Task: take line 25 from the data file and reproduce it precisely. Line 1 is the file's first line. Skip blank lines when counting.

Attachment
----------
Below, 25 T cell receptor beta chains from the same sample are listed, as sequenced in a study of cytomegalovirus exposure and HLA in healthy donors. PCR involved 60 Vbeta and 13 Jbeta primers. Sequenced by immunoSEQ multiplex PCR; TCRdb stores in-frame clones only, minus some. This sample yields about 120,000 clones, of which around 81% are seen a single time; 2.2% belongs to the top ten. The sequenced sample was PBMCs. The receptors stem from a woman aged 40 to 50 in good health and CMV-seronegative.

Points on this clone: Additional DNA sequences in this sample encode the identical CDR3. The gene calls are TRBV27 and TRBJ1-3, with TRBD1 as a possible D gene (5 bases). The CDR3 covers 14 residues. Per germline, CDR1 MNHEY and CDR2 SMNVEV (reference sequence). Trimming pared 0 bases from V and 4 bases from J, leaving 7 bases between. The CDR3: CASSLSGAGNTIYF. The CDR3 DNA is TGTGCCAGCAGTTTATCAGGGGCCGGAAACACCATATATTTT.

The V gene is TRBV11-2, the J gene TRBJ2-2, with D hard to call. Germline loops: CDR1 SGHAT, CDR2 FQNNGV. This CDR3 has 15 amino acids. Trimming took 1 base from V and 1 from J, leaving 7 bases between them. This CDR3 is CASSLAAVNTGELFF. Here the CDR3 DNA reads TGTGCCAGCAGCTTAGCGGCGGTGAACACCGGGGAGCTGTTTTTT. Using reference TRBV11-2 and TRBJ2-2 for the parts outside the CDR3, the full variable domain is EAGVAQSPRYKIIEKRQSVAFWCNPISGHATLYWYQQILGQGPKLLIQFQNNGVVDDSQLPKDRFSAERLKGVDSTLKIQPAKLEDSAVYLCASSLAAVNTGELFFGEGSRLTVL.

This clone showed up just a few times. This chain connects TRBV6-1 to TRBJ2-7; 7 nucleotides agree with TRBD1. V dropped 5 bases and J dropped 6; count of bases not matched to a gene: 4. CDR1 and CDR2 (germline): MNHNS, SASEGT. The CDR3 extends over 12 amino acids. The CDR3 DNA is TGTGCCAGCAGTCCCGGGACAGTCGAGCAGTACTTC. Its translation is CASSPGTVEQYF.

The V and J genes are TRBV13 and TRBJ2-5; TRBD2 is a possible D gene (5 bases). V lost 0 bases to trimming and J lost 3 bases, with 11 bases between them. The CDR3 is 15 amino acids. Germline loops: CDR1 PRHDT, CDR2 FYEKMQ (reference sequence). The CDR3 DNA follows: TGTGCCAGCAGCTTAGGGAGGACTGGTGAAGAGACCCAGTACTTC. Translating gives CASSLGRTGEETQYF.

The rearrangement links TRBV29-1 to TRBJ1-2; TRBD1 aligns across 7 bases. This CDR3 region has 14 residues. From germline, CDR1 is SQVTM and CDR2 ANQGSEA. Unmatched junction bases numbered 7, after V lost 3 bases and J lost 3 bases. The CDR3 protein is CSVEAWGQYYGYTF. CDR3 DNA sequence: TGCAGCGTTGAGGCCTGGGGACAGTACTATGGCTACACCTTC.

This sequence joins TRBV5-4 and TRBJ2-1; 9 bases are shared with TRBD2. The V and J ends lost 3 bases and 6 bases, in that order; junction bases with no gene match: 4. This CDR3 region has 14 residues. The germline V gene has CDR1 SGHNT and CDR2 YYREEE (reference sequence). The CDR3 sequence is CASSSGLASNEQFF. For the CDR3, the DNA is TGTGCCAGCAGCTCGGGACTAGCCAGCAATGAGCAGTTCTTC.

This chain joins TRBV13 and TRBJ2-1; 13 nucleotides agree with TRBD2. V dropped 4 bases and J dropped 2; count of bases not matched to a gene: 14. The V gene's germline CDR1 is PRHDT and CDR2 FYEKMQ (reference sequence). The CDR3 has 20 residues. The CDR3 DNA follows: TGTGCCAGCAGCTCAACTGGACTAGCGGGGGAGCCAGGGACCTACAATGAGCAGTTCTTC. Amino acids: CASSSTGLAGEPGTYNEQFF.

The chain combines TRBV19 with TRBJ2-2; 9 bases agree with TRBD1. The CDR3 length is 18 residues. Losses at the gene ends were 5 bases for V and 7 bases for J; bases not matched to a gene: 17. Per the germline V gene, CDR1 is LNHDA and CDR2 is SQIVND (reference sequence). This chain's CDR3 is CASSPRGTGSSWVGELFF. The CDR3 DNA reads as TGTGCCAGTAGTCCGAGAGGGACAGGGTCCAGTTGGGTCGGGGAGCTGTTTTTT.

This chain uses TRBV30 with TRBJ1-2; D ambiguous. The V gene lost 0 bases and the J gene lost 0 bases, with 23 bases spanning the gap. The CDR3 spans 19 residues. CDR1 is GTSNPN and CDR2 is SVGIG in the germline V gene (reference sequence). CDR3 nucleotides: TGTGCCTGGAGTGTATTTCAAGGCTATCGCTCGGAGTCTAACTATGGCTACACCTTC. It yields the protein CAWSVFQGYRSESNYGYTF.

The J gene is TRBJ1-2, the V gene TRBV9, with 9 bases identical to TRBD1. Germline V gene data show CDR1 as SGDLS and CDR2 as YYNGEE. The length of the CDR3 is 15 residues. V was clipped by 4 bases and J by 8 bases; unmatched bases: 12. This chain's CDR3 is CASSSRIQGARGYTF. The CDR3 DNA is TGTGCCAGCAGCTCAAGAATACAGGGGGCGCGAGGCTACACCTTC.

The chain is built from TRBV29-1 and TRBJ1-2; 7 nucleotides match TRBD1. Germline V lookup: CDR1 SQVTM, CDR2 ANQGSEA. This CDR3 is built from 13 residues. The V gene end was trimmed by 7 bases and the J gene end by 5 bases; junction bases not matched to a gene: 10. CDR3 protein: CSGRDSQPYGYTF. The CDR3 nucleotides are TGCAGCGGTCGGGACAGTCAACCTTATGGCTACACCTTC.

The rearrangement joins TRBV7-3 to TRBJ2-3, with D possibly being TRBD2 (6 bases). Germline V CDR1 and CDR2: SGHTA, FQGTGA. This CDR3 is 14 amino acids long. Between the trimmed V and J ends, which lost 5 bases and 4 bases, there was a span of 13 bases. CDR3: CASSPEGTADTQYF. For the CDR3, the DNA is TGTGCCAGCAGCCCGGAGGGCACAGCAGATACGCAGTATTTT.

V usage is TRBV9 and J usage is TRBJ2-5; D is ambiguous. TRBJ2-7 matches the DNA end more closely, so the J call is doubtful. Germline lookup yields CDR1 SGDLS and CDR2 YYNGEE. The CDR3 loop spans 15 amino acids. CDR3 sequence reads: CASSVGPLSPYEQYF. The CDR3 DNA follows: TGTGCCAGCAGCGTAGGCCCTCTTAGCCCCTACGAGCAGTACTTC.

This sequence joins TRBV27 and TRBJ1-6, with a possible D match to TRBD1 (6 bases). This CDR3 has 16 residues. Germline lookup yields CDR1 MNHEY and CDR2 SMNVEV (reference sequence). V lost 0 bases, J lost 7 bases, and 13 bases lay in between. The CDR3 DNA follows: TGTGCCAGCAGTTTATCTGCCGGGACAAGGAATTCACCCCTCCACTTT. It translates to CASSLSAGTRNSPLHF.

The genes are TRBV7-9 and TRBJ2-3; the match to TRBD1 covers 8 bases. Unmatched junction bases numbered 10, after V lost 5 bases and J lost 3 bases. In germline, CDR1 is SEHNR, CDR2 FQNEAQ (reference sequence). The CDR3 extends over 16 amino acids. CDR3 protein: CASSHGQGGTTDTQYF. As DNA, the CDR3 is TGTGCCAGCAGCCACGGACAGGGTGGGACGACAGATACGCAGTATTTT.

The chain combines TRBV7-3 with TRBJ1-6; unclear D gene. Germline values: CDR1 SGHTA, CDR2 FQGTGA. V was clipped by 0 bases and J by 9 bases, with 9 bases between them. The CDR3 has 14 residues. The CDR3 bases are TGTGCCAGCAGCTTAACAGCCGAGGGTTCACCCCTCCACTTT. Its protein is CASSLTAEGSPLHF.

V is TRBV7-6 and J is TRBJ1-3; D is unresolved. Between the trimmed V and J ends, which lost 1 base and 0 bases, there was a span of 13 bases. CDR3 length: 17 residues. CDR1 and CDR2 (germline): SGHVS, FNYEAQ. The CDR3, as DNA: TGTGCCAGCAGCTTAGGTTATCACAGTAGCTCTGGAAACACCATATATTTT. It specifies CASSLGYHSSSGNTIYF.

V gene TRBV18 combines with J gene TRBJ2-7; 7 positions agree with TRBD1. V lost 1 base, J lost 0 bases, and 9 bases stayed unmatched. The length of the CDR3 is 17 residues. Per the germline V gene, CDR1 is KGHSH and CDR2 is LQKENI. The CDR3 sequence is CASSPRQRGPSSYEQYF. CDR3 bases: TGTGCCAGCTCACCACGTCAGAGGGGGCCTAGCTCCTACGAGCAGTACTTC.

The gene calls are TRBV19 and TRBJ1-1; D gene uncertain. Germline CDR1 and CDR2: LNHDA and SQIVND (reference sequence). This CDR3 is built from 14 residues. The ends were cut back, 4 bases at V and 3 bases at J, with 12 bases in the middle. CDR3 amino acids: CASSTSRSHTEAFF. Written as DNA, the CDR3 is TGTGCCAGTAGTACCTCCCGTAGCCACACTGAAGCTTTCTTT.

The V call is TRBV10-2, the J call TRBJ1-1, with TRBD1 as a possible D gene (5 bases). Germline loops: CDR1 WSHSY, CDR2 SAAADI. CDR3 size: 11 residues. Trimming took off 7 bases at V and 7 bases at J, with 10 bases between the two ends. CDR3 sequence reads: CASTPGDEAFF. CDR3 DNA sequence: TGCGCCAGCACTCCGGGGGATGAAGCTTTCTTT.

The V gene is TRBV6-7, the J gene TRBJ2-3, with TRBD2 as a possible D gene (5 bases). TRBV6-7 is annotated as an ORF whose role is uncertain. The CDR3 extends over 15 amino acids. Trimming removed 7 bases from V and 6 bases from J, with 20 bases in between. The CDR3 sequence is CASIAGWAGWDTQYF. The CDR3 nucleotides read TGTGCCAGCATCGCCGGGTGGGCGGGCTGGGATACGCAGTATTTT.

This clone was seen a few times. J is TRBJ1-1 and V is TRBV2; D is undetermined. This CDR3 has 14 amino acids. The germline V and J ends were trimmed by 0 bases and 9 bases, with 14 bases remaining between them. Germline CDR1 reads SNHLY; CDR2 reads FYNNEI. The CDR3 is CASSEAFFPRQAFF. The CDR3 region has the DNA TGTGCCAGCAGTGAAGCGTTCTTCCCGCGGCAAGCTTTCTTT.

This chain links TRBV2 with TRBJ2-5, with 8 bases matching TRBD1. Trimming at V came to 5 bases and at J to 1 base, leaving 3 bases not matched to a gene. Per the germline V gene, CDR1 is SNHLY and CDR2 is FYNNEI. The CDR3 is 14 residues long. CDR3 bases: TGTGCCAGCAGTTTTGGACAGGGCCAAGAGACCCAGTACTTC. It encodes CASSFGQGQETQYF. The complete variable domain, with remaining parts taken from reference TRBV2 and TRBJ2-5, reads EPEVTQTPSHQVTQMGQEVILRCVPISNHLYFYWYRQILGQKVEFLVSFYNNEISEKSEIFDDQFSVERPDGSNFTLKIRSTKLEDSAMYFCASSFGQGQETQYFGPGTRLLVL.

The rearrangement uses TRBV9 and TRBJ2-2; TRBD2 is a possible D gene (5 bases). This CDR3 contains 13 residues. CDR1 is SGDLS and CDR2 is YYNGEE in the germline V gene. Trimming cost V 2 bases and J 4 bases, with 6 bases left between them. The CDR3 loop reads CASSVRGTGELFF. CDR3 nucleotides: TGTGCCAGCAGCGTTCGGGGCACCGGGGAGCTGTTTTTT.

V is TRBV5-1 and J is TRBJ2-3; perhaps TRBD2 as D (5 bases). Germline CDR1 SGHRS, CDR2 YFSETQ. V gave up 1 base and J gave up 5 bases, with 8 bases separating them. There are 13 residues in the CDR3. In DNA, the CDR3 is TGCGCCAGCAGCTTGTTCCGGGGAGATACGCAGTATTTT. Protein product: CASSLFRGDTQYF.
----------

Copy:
The rearrangement uses TRBV9 and TRBJ2-2; TRBD2 is a possible D gene (5 bases). This CDR3 contains 13 residues. CDR1 is SGDLS and CDR2 is YYNGEE in the germline V gene. Trimming cost V 2 bases and J 4 bases, with 6 bases left between them. The CDR3 loop reads CASSVRGTGELFF. CDR3 nucleotides: TGTGCCAGCAGCGTTCGGGGCACCGGGGAGCTGTTTTTT.